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The Favorite Son?

Times Political Writer

George Deukmejian a favorite son candidate in California’s 1988 presidential primary? Some Republicans are urging the governor to do just that so that the state can have more leverage at the GOP national convention. ' . . . If the governor controlled our bloc of delegates, then we could tell him what we are looking for in a President and he could make that point,’ notes Assemblyman Bill Leonard. But of course there is a risk Deukmejian must also consider: What if he should put his name on the primary ballot and lose?

Gov. George Deukmejian is facing a major political decision--whether to enter California’s Republican presidential primary in 1988 as a favorite son.

Though Deukmejian is not actively pursuing national office, some members of his party are urging him to run as a favorite son next year so that California, at least, can have more leverage at the GOP convention in New Orleans. Traditionally, favorite-son candidacies are a way for governors to become major players at their party’s national conventions, sometimes thrusting them into the vice presidential sweepstakes.

What makes this of more than passing interest is the fragmented nature of the Republican scramble to succeed President Reagan. It is possible, according to political professionals, that no dominant candidate will emerge from the 1988 GOP primaries, creating a situation that has become rare in modern politics--a presidential nominating convention that actually chooses a candidate, rather than simply ratifying the winner of the primaries.

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In that case, California could have a major say in the process. The state sent 176 delegates to the Republican convention in 1984, and the 1988 allotment--determined by the Republican National Committee--is expected to be as large.

“For the first time in years this could truly be an open convention,” said Assemblyman Bill Leonard (R-Redlands), who is touting the favorite-son idea to the governor. “So if the governor controlled our bloc of delegates, then we could tell him what we are looking for in a President and he could make that point.”

Conversely, Leonard said, “If the governor does not run as a favorite son in our primary, we could go into the convention with no leverage at all because of our winner-take-all primary.”

Leonard was referring to the California Republican Party rule that awards all of the primary delegates to the top vote-getter. If that person is not the governor, Leonard fears that the state will simply be a spectator at a crucial convention .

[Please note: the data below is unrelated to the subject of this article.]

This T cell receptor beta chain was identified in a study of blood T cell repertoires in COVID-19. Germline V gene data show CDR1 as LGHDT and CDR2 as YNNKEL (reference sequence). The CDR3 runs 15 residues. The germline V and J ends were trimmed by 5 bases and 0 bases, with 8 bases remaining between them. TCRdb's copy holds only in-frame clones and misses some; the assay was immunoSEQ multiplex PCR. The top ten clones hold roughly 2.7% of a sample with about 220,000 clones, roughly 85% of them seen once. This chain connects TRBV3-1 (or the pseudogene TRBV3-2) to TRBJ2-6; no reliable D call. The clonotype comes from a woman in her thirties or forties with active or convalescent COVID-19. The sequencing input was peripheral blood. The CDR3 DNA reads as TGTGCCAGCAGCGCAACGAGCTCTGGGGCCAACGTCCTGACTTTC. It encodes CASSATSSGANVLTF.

Leonard has sent letters to 2,000 California GOP activists urging them to tell the governor that they want him to be a favorite son in 1988. Many of those getting letters will be delegates at next month’s state Republican convention in Sacramento, and the subject is expected to come up then.

“I just think this is the best way to go,” Leonard said in a telephone interview. “I like a lot of the candidates for President in our party, but I don’t know which ones can win in 1988. So with the governor as favorite son, California Republicans can wait until the convention to make up their minds.”

Republican consultant John Hix of Fresno said he thinks the situation argues strongly for a favorite-son candidacy because it could enhance party unity as the Republicans try to extend their control of the White House beyond Reagan.

“Deukmejian, as a favorite son, could maintain control of his own state rather than letting it become a bloody battleground in the primary,” Hix said.

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There is a risk, of course: Deukmejian could put his name on the 1988 California primary ballot and lose. With so many delegates on the line, such candidates as Vice President George Bush, Sen. Robert Dole (R-Kan.) and Rep. Jack Kemp (R-N.Y.) are expected to mount serious campaigns in the state.

“Bush could say to the governor that California is just too important to pass up and they could go head to head,” Leonard said. “On the other hand, the vice president could decide that the governor is awfully popular here and say, ‘Let’s sit down to dinner after you win your primary.’ ”

California Republican Party Chairman Clare Burgener said Monday, “I have been urging the governor to run as a favorite son because it would give California enormous clout and save many millions of dollars in campaign money.” (He was referring to the possibility that other GOP hopefuls would choose not to campaign against the popular Deukmejian in the California presidential primary, opting instead to spend their resources in other states and court the California bloc later.)

Typically, the cautious Deukmejian is staying away from the subject for now.

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“The discussion of a favorite-son candidacy is premature at this point,” Deukmejian spokesman Kevin Brett said Monday. “It is a little too early for the governor to entertain the subject.”


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